• Homework is one of the most important methods of evaluation as it lets you track your continued progress in the course. Homework is assigned weekly (refer to the schedule). Each homework assignment is graded with an A-grade and a B-grade. The A-grade reflects the fraction of problems where a full solution was attempted. The B-grade reflects the score achieved for a selected set of problems. The total grade for a homework is (A+B)/2.
    • Exams are the most heavily weighted component of the grade. Two midterm exams and one final exam will be given. The exams are closed-book, closed-notes (but open-minds) and evaluate how well you retained and understood the course content as well as how well you can apply the course concepts to new problems. For each exam, an in-class review and a question and answer discussion session will be held to provide time for resolving issues regarding the content and procedure of the exam.

    The final grade will be norm-referenced (i.e., graded “on a curve”) with the following weighting:

    • Midterm– 30%
    • Final Exam – 40%
    • Homework – 15%
    • Laboratory – 15% (from previous offering)

    You are encouraged to track your scores on Umass Moolde to ensure that you have received the appropriate credit for each of your assignments and exams. No extra credit or “make-up” assignments will be given (with exception to the cases stated in the examination policy below).

    Course Policy

    Attendance and Punctuality

    You are expected to attend the all of the lectures as well as the discussion sections for which you are enrolled. Attendance at the scheduled lab sessions in which you are enrolled are mandatory. You are expected to come to lectures, examinations, discussion sections, and laboratory sections on time; arriving late and/or leaving early is disrespectful and disrupts the entire class.

    Communication with Instructors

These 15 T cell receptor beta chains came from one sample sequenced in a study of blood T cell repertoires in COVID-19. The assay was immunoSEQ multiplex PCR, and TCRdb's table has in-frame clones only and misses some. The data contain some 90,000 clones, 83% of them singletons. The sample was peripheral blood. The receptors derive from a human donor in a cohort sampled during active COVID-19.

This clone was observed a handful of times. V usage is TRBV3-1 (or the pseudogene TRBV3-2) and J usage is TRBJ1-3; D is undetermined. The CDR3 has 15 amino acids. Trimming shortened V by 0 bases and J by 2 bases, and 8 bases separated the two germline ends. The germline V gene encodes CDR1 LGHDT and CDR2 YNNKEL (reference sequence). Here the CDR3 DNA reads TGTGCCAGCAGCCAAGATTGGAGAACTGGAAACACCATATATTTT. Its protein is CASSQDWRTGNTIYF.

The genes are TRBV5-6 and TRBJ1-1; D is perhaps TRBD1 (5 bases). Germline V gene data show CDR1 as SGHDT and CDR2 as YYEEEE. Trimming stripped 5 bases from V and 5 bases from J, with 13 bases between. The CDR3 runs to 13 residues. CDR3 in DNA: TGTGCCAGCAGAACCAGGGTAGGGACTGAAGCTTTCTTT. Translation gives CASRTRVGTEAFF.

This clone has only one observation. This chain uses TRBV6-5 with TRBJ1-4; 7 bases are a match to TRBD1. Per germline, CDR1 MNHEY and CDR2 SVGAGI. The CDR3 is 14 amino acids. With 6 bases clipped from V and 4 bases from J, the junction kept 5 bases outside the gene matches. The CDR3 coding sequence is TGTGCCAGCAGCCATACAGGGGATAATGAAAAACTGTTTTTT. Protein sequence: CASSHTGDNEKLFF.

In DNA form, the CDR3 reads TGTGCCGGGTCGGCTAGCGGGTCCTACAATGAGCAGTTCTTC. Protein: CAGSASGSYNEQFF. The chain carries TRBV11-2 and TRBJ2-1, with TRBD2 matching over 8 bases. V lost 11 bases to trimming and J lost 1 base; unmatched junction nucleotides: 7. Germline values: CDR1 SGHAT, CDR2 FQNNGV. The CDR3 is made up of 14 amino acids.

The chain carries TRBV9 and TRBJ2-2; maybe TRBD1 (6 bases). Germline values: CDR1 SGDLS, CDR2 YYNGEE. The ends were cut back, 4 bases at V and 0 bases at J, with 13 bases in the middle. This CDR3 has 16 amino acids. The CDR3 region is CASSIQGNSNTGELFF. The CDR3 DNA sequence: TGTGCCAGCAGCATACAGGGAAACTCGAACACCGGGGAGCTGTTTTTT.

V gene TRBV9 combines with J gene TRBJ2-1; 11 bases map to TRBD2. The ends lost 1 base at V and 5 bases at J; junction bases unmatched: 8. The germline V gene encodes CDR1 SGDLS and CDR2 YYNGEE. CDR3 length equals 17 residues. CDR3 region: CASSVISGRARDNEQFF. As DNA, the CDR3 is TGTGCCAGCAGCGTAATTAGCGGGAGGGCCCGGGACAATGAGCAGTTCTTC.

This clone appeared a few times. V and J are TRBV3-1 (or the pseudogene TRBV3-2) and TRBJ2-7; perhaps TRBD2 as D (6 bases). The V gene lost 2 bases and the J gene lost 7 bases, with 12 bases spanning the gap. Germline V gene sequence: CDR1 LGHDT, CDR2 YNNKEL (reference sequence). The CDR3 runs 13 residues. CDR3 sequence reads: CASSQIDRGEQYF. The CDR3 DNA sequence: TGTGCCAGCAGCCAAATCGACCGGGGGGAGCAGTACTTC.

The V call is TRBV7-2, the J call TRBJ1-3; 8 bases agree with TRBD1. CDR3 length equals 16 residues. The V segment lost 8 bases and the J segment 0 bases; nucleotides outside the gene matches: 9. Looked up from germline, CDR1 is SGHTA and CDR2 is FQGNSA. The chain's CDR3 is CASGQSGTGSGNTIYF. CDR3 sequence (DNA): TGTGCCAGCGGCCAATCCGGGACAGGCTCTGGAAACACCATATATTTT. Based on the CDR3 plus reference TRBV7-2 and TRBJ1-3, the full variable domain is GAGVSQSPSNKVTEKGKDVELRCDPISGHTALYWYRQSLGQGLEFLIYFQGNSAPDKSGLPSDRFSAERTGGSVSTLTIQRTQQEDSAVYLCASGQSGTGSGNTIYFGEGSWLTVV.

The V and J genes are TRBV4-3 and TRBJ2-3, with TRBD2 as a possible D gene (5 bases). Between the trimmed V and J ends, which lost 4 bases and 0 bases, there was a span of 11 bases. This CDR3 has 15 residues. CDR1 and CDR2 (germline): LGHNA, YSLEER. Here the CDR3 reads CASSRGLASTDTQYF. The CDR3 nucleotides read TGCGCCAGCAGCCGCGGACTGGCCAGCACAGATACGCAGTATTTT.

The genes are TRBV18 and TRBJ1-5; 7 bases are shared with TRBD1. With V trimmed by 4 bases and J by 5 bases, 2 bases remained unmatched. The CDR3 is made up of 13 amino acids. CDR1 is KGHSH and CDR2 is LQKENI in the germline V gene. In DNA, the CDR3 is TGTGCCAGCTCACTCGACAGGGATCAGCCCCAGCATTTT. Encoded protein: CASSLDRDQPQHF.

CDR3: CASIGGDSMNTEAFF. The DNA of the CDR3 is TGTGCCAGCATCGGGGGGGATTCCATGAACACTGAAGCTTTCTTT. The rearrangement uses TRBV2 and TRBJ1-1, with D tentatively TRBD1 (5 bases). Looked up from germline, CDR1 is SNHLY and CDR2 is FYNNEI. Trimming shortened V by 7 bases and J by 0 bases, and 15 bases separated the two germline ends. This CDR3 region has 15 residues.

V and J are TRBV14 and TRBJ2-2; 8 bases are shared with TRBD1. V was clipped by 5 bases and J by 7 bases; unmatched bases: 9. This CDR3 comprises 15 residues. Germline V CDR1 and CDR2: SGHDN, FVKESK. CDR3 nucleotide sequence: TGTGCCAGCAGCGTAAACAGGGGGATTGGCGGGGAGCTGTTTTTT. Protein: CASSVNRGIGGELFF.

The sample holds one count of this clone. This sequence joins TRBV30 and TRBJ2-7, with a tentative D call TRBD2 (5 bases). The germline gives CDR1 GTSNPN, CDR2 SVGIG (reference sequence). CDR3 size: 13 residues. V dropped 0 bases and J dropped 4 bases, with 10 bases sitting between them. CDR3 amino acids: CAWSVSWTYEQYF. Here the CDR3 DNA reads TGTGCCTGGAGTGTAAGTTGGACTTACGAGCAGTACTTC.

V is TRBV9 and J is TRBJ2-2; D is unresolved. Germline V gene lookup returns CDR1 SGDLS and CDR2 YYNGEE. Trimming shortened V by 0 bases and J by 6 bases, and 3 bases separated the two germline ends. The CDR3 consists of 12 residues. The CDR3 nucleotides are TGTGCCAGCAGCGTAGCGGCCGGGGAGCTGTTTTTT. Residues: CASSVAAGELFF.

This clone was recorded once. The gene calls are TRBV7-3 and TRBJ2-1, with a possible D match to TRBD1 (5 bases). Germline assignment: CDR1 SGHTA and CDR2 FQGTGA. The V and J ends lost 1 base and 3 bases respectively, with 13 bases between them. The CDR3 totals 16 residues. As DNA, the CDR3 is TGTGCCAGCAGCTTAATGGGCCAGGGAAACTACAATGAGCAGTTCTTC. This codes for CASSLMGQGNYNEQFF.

E-mail will be the preferred mode of indirect communication. All e-mails regarding questions or comments on lectures, discussions, homeworks/solutions, exams and gradesshould be sent to both Professor Vouvakis (e-mail one instructor and copy (cc) the other). To facilitate prompted responds, e-mails should use clear subjects, using have the following subject format: engin112 - <meaningful subject goes here>. E-mail communications with TAs or UIAs may not include the instructors.

    Homework Assignments

    Homework problems are critically important for understanding and reinforcing the course material. Homework assignments, consisting primarily of problems from the Mano text, will be assigned weekly and posted on UMass Amherst Moodle along with the due dates. Homework assignments will be due online on the posted due dates. Late homework will not be accepted.


    There will be two midterm exams:

  • Midterm Exam: Thu., June. 12
  • Examinations can be made up only in the case of excused absences, as defined in the UMass Code of Student Conduct ( and if both instructors (Prof. Vouvakis and Prof. Siqueira) are notified in a timely fashion (in advance). An unexcused absence at an exam will constitute a failure of the exam. Cheating will not be tolerated, and will be handled in accordance with the UMass policy on Academic Honesty (